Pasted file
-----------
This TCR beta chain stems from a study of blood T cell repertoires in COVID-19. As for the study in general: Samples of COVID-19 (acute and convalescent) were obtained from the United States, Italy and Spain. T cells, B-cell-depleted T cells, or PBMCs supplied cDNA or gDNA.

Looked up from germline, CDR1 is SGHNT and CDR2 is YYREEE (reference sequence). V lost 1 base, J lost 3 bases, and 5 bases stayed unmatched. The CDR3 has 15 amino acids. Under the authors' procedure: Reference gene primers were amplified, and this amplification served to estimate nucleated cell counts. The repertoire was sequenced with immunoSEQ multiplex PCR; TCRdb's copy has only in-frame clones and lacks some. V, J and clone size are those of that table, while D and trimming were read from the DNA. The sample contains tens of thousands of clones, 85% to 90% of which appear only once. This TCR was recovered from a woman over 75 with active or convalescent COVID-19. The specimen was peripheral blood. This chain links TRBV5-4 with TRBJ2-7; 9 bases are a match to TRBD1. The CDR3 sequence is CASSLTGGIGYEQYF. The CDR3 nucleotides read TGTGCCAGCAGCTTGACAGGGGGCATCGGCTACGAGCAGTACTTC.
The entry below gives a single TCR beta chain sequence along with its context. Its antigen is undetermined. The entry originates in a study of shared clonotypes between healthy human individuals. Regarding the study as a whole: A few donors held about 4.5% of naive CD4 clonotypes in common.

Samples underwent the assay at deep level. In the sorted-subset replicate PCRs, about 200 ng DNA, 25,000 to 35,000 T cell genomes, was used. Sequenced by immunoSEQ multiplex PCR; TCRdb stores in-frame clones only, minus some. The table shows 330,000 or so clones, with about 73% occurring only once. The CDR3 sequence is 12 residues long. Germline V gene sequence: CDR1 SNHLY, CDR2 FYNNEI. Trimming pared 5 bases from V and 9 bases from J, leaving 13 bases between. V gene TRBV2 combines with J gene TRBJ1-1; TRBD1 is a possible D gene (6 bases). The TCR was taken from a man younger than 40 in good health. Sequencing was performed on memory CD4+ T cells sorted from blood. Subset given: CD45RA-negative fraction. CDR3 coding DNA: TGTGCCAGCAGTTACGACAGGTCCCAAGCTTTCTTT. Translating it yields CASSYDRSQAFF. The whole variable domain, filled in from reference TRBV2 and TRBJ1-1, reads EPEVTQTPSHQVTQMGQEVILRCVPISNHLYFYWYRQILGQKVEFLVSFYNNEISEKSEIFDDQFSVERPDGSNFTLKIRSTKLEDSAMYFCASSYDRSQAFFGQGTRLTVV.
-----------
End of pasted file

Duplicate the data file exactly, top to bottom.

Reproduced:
This TCR beta chain stems from a study of blood T cell repertoires in COVID-19. As for the study in general: Samples of COVID-19 (acute and convalescent) were obtained from the United States, Italy and Spain. T cells, B-cell-depleted T cells, or PBMCs supplied cDNA or gDNA.

Looked up from germline, CDR1 is SGHNT and CDR2 is YYREEE (reference sequence). V lost 1 base, J lost 3 bases, and 5 bases stayed unmatched. The CDR3 has 15 amino acids. Under the authors' procedure: Reference gene primers were amplified, and this amplification served to estimate nucleated cell counts. The repertoire was sequenced with immunoSEQ multiplex PCR; TCRdb's copy has only in-frame clones and lacks some. V, J and clone size are those of that table, while D and trimming were read from the DNA. The sample contains tens of thousands of clones, 85% to 90% of which appear only once. This TCR was recovered from a woman over 75 with active or convalescent COVID-19. The specimen was peripheral blood. This chain links TRBV5-4 with TRBJ2-7; 9 bases are a match to TRBD1. The CDR3 sequence is CASSLTGGIGYEQYF. The CDR3 nucleotides read TGTGCCAGCAGCTTGACAGGGGGCATCGGCTACGAGCAGTACTTC.
The entry below gives a single TCR beta chain sequence along with its context. Its antigen is undetermined. The entry originates in a study of shared clonotypes between healthy human individuals. Regarding the study as a whole: A few donors held about 4.5% of naive CD4 clonotypes in common.

Samples underwent the assay at deep level. In the sorted-subset replicate PCRs, about 200 ng DNA, 25,000 to 35,000 T cell genomes, was used. Sequenced by immunoSEQ multiplex PCR; TCRdb stores in-frame clones only, minus some. The table shows 330,000 or so clones, with about 73% occurring only once. The CDR3 sequence is 12 residues long. Germline V gene sequence: CDR1 SNHLY, CDR2 FYNNEI. Trimming pared 5 bases from V and 9 bases from J, leaving 13 bases between. V gene TRBV2 combines with J gene TRBJ1-1; TRBD1 is a possible D gene (6 bases). The TCR was taken from a man younger than 40 in good health. Sequencing was performed on memory CD4+ T cells sorted from blood. Subset given: CD45RA-negative fraction. CDR3 coding DNA: TGTGCCAGCAGTTACGACAGGTCCCAAGCTTTCTTT. Translating it yields CASSYDRSQAFF. The whole variable domain, filled in from reference TRBV2 and TRBJ1-1, reads EPEVTQTPSHQVTQMGQEVILRCVPISNHLYFYWYRQILGQKVEFLVSFYNNEISEKSEIFDDQFSVERPDGSNFTLKIRSTKLEDSAMYFCASSYDRSQAFFGQGTRLTVV.